Willesden Green Post Office

“Campaigning” is an overworked word in the Liberal Democrats’ vocabulary. A Thesaurus definition of a campaign is given as “vote-seeking activities”. True, even if it leads to no discernable action or result.  The franchising of the Willesden Green Post Office in 2006 is an example. A flurry of banners and photo opportunities followed PO Ltd’s intention to franchise the Crown PO to a limited company. Such “campaigns” tend not to last long.

My approach has been different and has continued to recent months. It may not achieve much change but monitoring has been persistent. I wrote to both PO Ltd and PostWatch in 2006. My first objection was that the franchise company was not listed at Companies House at the time of the consultation letter (10th April), although in this, the company was described as “newly registered”.  In fact, it was not registered until 19th April. This was misleading and cast some doubt on PO Ltd statement that there were “rigorous procedures” in the selection of franchise partners.

In my second objection letter, I asked whether the potential for renting empty rooms above the Post Office had been considered to reduce the subsidy and provide income to maintain the current service in PO Ltd hands. This information was described as “commercially sensitive” for both parties, but reading between the lines of the fuzzy reply, was more of a incentive to the potential franchisees than to the Post Office in maintaining a public service.
In recent months the franchisee submitted a planning application (since refused) to develop flats in the upper floors of the building. There were more questions for PO Ltd which retains the freehold ownership of the building according to Land Registry records. I therefore asked whether PO Ltd was aware of the application, would PO Ltd benefit from revenues from the flats or will the franchisee be the sole beneficiary, and if so, would some of the revenue go towards improving services, such as reducing the regular long queues?
Yes, they knew of the application, but no, cannot answer the others as information exempt from the Freedom of Information Act. A situation to watch for a while longer I believe.
Is the policy of other parties so different?  It is Lib Dem policy to privatise post offices by selling off 50% and using the proceeds to subsidise the existing network. What is missing is any idea about what to do when the proceeds run out and you are left with a unprofitable retail network. The Conservatives also planned to privatise the Post Office in 1994.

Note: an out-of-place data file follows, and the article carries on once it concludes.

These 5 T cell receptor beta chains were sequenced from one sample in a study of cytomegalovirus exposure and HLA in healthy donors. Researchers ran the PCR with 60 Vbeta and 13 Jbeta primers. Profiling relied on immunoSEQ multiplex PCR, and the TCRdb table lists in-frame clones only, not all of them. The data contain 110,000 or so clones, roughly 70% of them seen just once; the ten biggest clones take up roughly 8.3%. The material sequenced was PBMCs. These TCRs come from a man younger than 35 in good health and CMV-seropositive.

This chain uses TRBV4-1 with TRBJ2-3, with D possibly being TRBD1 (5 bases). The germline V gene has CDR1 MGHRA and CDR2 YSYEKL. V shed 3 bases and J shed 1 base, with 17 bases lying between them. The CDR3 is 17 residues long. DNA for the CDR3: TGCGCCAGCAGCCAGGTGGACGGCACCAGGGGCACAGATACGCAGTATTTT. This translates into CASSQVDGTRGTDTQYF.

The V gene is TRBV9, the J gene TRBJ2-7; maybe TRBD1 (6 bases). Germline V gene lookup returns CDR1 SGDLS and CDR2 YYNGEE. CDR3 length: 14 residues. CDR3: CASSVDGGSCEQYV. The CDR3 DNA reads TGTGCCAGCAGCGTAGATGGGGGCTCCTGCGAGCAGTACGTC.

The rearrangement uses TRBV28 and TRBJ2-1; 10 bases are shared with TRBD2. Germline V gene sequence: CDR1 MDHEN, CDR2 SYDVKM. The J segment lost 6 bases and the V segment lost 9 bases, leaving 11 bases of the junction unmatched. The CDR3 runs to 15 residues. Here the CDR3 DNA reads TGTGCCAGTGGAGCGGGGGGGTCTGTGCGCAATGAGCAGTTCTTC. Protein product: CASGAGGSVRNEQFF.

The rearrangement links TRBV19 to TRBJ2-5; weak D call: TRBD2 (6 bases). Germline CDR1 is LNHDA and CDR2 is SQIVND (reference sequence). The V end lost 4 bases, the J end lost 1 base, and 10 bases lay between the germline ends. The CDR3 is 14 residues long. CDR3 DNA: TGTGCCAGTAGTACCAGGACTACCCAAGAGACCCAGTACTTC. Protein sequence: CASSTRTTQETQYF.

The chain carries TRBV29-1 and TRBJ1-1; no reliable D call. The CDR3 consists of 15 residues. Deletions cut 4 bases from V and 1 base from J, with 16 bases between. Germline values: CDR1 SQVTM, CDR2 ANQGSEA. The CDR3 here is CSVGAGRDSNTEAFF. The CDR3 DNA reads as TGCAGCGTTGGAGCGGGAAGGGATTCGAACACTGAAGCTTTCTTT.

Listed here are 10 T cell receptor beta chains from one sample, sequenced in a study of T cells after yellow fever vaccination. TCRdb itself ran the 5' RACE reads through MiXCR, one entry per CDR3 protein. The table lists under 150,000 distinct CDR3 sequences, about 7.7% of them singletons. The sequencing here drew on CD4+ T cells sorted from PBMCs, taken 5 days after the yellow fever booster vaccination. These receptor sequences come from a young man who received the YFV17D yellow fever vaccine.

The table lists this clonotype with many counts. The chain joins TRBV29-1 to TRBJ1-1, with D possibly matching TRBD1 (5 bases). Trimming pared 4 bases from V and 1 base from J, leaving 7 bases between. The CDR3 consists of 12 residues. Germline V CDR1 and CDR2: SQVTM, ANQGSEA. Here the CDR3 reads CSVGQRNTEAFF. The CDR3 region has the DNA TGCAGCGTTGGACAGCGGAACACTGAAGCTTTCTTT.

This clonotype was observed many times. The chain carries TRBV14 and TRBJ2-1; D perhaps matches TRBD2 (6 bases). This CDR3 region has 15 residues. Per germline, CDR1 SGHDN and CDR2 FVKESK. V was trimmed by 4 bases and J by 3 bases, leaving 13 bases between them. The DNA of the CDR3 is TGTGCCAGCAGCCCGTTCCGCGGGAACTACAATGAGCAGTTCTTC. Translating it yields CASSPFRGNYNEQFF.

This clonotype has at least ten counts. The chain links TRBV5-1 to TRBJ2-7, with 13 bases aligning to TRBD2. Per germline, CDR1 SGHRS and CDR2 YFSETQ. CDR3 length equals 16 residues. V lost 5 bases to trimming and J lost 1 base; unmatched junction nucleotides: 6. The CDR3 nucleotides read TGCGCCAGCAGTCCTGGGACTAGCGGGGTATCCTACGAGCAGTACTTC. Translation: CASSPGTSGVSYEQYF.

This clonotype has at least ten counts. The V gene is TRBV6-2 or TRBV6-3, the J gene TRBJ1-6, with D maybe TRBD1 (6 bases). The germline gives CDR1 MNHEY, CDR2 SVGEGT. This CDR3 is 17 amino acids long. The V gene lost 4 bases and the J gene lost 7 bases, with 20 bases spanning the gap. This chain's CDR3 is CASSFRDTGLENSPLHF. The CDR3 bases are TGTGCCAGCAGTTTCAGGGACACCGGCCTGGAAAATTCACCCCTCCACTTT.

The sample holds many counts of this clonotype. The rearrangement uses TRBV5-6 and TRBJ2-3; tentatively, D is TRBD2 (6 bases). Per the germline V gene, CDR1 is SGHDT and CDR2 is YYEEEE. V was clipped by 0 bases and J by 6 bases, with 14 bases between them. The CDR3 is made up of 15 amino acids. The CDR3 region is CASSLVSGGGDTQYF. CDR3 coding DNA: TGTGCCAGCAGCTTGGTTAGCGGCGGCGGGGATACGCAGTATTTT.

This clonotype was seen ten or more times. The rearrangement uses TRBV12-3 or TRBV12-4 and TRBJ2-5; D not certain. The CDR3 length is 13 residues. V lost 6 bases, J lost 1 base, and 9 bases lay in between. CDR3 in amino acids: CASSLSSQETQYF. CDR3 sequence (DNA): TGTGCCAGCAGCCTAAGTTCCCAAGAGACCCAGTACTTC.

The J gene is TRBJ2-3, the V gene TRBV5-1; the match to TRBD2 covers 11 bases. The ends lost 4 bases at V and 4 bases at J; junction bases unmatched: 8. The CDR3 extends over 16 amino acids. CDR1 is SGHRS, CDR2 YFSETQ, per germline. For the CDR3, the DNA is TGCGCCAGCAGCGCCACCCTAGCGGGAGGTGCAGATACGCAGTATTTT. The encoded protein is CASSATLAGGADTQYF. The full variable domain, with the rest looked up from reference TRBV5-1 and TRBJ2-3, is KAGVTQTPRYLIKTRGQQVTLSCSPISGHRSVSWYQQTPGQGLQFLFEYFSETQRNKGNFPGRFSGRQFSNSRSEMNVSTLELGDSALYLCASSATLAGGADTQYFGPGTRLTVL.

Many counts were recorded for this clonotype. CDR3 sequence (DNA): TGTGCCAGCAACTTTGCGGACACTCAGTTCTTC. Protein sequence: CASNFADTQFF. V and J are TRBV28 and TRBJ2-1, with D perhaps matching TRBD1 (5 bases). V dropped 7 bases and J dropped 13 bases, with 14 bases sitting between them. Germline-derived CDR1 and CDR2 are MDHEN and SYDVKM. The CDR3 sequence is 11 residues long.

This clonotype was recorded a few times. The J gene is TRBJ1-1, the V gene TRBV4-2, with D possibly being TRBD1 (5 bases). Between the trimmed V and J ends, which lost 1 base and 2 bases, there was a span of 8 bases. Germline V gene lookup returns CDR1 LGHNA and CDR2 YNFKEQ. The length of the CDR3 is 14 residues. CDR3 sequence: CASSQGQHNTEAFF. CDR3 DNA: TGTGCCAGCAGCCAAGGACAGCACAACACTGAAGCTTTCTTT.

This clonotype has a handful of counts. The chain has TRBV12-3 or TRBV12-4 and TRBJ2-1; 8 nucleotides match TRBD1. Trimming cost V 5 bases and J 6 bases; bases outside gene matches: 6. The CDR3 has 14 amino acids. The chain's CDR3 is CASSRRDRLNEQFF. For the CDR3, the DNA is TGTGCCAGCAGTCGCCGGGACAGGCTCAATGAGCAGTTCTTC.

Future of Willesden Police Station

The proposed closure of the station is reported to be temporarily "on hold", but the Safer Neighbourhood Team will remain at their new base in Walm Lane.  The argument for closure has always been that the building is not fit for the purpose of modern policing and it is suspected that this will remain the strongest argument against it staying open rather than any political party led "campaign" that purports to  have "saved" the station from closure.

A new and more pressing argument may be generated by the statement from Deputy Commissioner, Tim Goodwin, that the Police need to save £48m from next year's budget.  He said the force was facing "considerable pressure" which could see "unfit" police stations and custody suites replaced with front counters.  If there's a stark choice, I would rather see officer numbers maintained rather than unfit buildings and suspect this would be a view shared by a number of Willesden residents.  


Willesden Green "Neighbourhood Working"

Each ward in Brent has a "Neighbourhood Working" project. Councillors, officers and resident representatives meet for regular walkabouts or discussions to identify issues which could be helped by the small funds for each ward.

In Willesden it was agreed to use funds last year to put up "Neighbourhood Watch" signs to help encourage other roads to join in. Also purchased were graffiti removal kits which the local police distributed to shop keepers and a percentage of time for mobile CCTV cameras. There was concern about some anti-social behaviour involving young people in the Library area and wanted some positive ways to avoid it. Youth Service officers discussed alternative activities with young people and the fund supported music production workshops as part of the Youth Services' "Summer University Programme". Noticed the sofa seating in the Library vestibule? They are from Neighbourhood Working funds as well and are well used.

We can only spend the funds on actions and functions that are not the council's responsibility to deal with. We shall soon meet to consider the projects for this year and would welcome more ideas from residents.

Redundant crossovers

Some residents may know of sites with "redundant" crossovers - places where cars used to cross and park but no longer needed if the site has been redeveloped. These can be returned to pavement and some more parking space created. This is particularly helpful in a controlled area where parking is tight. A redundant crossover found in Beaconsfield Road is one example. The pavement was restored and additional parking bay space provided. Let me know if there are similar redundant crossovers in your road or area.


Loss of family housing?

Large parts of Willesden Green consist of Victorian and Edwardian terrace houses. I am concerned that so many family size houses have been converted to flats or bedsits over the past ten years or so and reducing the stock of larger properties the borough so badly needs. Like other London boroughs, Brent has a very long list of families applying for affordable housing. Many are currently in overcrowded conditions and wait a long time for a suitable property to become available.

In some Willesden roads, nearly half of the houses appear to have been converted already and have changed the community of residents. I suspect that some developers focus on roads with houses of very similar dimensions and style so they can use the same plans for different planning applications.